News and Events

  • July 28th, 2011

It’s been a neat week.  I want to each of our CSA members to know that even though your feedback doesn’t get the mortgage paid each month, it makes the hard work (and occasional headaches) worthwhile!  Our CSA membership and a la carte patrons have displayed the definition of Community Supported Agriculture these past few days as we’ve had to come to terms with stalling the a la carte program.   You guys seem to understand, appreciate, and embrace the journey here.  For those of you who may be reading this and not familiar with our program:  long story short—we collaborated with other farmers to offer a “virtual farmers market” that unfortunately hasn’t worked.  We kept it going for ten weeks and finally had to cease for several reasons, both personal and for the sustainability of our business.  So, thank you each for your support.  It’s my plan to spend more time sharing what’s going on and why we are doing what we are doing here to feed your families.  Although you may be reading this not consuming “the work of our hands weekly”, please know that out there somewhere is a farmer living a life similar to this for the betterment of your needs.

Aside from me being overwhelmed by the support of our patrons, we are proud to tell you that we have begun to be able to donate food to feed the less fortunate.  A sad side to raising a lot of food and scurrying around hourly trying to create a market for it is that there is inevitably waste when dealing with something so perishable.  Within the last week, we donated a lot of jalapeno peppers, eggplants, tomatoes, and squashes that we wouldn’t otherwise have be able to sell. The Cathedral of the Assumption feeds an average of 130 homeless or low-income individuals daily. I wanted to share this with you because I think it will add to your understanding of the whole food system, and challenges.  We’ve been really fortunate that some folks have helped make this donation process easier…Blain with the Presbyterian Hunger Program/VISTA Community Food Security has helped coordinate and Ron from The Root Cellar downtown has let us use his market as a delivery/pick-up location.  It’s a great feeling—so wanted to share, because your financial support enables our farm to produce food…to provide you dinner, us a livelihood and now to help provide for those who are unable to provide for themselves.  Thank you.

 

We did some cleaning up of the fields today and have planted some winter squashes, more successive plantings of some summer/fall crops.  The potatoes are all dug, onions and carrots pulled, and destroying some overgrown weeds!  Thank goodness we dug a pond last spring to irrigate the field where the vegetables are…cause our irrigation pump has been working overtime.  Wish we had an air conditioner for some of our plants…wishing for cooler nights (and days)!  We hope you are enjoying the wonderful tastes of watermelons—helps everyone accept these hot, muggy days!  I know they are a little awkward to get home, but the taste makes it worth it!   Our crew has been working long, long hours lately. They are amazing.  These men will realize I’m finishing up the final details of an order at 5:00 in the morning, and before I know it, they are coming out to help…and they didn’t get in until really late the night before, washing and packing peppers.  I’m learning it really does take an army to get food all across this country.   I hope you will take a minute to look at the photo of our crew here….from Jim who is our new delivery driver who is from England (but has lived in the states for over 20 years), our 10 migrant workers who we employ through the US Dept. of Labor, to a few neighbor girls who we will miss when they go back to school, a young man who walks to work every day, and Deanna who is keeping me sane this summer.  Then, you have Lucas and Elly who help us celebrate as we just finished loading the morning’s orders.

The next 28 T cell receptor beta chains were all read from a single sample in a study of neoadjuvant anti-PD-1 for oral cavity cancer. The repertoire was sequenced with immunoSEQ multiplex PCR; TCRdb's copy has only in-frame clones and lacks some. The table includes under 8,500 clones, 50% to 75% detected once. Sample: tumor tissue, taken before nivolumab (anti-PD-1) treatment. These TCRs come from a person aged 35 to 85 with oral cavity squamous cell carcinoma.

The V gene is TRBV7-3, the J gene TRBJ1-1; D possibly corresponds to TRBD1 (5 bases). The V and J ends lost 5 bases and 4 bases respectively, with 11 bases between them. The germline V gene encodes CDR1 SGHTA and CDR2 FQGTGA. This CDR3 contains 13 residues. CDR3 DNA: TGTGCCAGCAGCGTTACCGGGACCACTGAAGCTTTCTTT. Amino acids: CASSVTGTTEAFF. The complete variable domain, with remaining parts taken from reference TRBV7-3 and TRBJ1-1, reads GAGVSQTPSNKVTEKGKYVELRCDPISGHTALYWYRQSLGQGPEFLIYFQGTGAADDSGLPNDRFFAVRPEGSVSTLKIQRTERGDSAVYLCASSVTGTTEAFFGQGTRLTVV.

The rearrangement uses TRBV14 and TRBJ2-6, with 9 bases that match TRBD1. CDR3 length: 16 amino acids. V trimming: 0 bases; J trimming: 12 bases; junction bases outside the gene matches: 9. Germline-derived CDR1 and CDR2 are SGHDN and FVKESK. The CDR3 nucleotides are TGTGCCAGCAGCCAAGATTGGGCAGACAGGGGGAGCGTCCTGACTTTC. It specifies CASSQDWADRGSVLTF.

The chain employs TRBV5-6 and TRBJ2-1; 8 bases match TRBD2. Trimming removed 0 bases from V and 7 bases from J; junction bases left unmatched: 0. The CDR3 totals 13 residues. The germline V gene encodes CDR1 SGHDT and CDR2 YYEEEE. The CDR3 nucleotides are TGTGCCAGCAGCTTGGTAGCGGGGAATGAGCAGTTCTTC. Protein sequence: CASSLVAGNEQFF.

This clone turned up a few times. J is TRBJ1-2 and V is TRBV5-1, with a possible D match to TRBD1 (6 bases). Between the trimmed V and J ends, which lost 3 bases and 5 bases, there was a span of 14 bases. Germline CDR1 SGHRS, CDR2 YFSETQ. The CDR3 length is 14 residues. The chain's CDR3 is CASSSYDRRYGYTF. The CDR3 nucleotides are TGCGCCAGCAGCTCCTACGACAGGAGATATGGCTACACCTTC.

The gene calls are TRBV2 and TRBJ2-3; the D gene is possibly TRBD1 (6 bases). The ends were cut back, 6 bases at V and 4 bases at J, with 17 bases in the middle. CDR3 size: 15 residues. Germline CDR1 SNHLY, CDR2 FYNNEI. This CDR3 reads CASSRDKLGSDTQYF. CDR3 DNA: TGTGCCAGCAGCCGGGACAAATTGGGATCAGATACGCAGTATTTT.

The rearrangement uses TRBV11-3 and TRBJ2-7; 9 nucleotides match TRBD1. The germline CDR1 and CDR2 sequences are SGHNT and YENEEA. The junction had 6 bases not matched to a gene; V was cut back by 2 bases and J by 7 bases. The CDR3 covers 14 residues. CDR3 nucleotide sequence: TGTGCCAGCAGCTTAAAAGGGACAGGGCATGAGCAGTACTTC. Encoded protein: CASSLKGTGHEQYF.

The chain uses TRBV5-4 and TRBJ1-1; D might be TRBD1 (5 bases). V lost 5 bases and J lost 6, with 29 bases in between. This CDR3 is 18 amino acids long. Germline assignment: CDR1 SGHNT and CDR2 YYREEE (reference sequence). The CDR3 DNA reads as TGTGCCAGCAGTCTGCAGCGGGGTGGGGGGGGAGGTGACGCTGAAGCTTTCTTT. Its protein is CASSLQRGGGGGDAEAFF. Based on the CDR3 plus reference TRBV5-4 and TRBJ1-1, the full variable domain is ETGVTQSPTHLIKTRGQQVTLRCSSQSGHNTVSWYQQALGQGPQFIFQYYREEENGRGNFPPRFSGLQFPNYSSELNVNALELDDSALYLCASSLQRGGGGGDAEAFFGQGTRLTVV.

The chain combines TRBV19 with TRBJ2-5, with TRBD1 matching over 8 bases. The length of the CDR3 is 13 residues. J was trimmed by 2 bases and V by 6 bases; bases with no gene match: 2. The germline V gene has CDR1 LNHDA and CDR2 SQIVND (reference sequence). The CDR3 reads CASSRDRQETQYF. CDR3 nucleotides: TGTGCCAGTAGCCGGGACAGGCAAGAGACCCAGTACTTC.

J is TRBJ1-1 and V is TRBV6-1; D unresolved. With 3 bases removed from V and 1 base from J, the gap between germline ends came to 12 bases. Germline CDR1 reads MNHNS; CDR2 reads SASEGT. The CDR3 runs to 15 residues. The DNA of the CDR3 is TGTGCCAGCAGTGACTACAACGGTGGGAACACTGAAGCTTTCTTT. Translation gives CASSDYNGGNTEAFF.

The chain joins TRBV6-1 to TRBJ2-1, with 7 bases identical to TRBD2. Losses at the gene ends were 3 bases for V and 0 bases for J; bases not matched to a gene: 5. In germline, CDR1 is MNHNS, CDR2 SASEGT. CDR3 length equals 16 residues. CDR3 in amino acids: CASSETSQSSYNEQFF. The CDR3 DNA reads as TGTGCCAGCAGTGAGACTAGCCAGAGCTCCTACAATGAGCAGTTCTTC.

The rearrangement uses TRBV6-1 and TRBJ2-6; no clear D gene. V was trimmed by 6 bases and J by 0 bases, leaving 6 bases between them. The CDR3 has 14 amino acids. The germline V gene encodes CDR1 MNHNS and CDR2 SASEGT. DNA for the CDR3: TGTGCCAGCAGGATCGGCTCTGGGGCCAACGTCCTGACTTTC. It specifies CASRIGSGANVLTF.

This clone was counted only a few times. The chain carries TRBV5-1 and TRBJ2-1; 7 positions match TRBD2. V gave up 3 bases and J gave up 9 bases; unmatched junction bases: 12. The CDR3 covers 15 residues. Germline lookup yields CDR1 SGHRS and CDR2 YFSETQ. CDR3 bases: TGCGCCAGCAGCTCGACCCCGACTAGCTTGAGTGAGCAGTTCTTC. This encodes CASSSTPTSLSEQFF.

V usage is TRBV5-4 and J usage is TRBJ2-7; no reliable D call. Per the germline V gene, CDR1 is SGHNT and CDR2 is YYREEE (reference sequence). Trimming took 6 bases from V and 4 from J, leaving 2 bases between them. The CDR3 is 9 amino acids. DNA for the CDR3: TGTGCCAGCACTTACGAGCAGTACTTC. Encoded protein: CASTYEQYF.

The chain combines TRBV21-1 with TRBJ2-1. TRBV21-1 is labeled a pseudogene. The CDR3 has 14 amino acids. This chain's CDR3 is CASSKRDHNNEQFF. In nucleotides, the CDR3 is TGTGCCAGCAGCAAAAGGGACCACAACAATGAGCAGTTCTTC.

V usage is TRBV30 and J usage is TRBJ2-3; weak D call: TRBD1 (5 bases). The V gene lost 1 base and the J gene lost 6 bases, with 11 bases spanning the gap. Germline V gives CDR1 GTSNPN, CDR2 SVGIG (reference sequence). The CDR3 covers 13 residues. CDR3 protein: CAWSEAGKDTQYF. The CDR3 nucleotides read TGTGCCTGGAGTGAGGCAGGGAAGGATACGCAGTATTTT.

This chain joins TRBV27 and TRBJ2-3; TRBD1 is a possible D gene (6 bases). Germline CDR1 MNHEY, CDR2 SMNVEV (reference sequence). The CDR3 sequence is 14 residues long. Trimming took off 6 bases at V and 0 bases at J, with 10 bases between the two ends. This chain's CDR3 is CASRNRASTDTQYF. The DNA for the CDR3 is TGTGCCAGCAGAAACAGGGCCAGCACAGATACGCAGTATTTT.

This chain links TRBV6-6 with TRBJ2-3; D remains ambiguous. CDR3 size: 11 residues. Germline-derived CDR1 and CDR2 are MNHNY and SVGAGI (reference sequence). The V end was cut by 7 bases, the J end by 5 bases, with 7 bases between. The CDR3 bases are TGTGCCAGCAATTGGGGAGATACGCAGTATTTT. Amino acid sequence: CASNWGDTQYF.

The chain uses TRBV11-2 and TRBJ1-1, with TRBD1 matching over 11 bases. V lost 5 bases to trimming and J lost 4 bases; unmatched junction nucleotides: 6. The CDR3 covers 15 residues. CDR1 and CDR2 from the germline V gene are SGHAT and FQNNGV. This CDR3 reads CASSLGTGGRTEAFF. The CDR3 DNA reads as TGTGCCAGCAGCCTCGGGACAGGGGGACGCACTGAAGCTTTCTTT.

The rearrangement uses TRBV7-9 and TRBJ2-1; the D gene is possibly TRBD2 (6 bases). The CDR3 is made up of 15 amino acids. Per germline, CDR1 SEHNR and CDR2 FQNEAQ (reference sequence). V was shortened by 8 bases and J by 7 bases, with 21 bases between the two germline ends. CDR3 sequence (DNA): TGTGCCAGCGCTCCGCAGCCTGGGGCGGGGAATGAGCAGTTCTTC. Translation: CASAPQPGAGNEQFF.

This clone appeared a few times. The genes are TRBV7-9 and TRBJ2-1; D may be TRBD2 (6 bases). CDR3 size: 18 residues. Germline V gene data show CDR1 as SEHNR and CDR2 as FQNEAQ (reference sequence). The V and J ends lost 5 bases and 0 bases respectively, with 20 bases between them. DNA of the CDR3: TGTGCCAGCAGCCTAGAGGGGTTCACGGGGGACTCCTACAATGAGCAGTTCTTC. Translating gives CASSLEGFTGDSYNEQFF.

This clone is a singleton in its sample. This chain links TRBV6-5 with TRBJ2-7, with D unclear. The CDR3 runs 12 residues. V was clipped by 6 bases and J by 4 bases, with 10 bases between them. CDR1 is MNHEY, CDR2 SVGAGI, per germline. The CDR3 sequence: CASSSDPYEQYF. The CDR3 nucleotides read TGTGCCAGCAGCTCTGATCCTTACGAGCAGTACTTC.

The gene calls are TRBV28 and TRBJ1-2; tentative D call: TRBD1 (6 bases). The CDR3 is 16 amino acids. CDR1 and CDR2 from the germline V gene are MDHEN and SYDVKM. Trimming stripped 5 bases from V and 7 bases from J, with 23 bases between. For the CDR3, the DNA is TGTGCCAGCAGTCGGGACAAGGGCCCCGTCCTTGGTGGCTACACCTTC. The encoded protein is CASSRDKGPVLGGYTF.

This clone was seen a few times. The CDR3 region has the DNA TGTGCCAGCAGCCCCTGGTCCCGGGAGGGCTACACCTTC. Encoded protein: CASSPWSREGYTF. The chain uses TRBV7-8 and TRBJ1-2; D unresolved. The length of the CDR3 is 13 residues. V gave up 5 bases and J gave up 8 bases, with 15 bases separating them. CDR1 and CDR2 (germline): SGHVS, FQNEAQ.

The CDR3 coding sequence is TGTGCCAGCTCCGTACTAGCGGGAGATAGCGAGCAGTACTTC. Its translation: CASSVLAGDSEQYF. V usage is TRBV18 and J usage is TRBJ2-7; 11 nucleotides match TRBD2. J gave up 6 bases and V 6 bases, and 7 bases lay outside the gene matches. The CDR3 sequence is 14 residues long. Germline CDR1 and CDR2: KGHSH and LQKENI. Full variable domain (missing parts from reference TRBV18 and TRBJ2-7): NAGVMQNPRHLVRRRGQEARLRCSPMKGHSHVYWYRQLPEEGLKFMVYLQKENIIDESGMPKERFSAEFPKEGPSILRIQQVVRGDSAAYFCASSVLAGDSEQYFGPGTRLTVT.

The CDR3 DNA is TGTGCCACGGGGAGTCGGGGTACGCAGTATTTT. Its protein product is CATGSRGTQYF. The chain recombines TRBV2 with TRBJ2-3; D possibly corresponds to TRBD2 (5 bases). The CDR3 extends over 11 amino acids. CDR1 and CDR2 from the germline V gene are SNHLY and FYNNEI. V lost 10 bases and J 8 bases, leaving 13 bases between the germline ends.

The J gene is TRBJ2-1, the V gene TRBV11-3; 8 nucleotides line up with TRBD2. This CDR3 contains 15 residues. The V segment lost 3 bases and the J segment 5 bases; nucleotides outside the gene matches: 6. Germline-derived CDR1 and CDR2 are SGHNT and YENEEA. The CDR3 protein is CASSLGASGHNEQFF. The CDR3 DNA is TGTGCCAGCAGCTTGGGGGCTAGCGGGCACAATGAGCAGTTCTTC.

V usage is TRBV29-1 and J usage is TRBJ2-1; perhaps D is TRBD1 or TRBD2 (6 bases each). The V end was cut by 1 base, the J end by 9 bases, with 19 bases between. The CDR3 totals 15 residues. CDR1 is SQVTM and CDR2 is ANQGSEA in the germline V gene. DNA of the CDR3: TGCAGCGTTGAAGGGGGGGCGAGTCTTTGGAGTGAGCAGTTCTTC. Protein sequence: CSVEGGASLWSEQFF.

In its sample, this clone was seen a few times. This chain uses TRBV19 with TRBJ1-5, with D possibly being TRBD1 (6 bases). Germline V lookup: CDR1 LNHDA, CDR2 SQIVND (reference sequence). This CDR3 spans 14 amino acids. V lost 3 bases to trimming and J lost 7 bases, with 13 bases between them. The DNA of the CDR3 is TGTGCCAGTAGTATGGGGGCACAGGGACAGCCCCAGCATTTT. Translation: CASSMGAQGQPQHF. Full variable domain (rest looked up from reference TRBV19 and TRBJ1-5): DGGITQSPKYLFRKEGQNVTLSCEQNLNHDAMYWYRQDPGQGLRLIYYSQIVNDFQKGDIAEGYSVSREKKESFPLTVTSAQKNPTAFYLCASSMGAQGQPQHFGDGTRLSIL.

A crew of dedication!

We hope you enjoy this week’s treats!  From the sweet corn, to potaotes, onions, last of the carrots, cherry tomatoes, first of the red tomatoes, cucumbers, sunburst squashes, and particularly the watermelons….

Thank you for making it a week I will forever remember!

Most graciously from our farm to your table,
Mary

 


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  • July 28th, 2011

Watermelon Granita

“It was fantastic and super easy.  Especially with this hot weather we’ve been having!  Kind of like a watermelon snow cone.  Found this on www.thepioneerwoman.com

This was submitted by Melissa Ballard, CSA member and fellow farmer.

1/2 whole Seedless* Watermelon, Cut Into Chunks (rind Discarded) (about 8 Cups Of Chunks)

2 whole Limes, Juiced

1/3 cup Sugar

Place half the watermelon, half the lime juice, and half the sugar in a blender. Process until smooth, then pour into a separate bowl.  Repeat with other half of ingredients. Pour into same bowl as other batch.  Transfer mixture to a 9 x 13 baking dish. Freeze for two or three hours, then begin the process of lightly scraping the top, frozen layer. Return pan to freezer with the shaved ice on top; remove a couple of hours later and continue scraping. Repeat the occasional scraping process until the entire mixture is shaved. Store, covered in plastic wrap, until serving. Serve in pretty glasses with a twist of lime.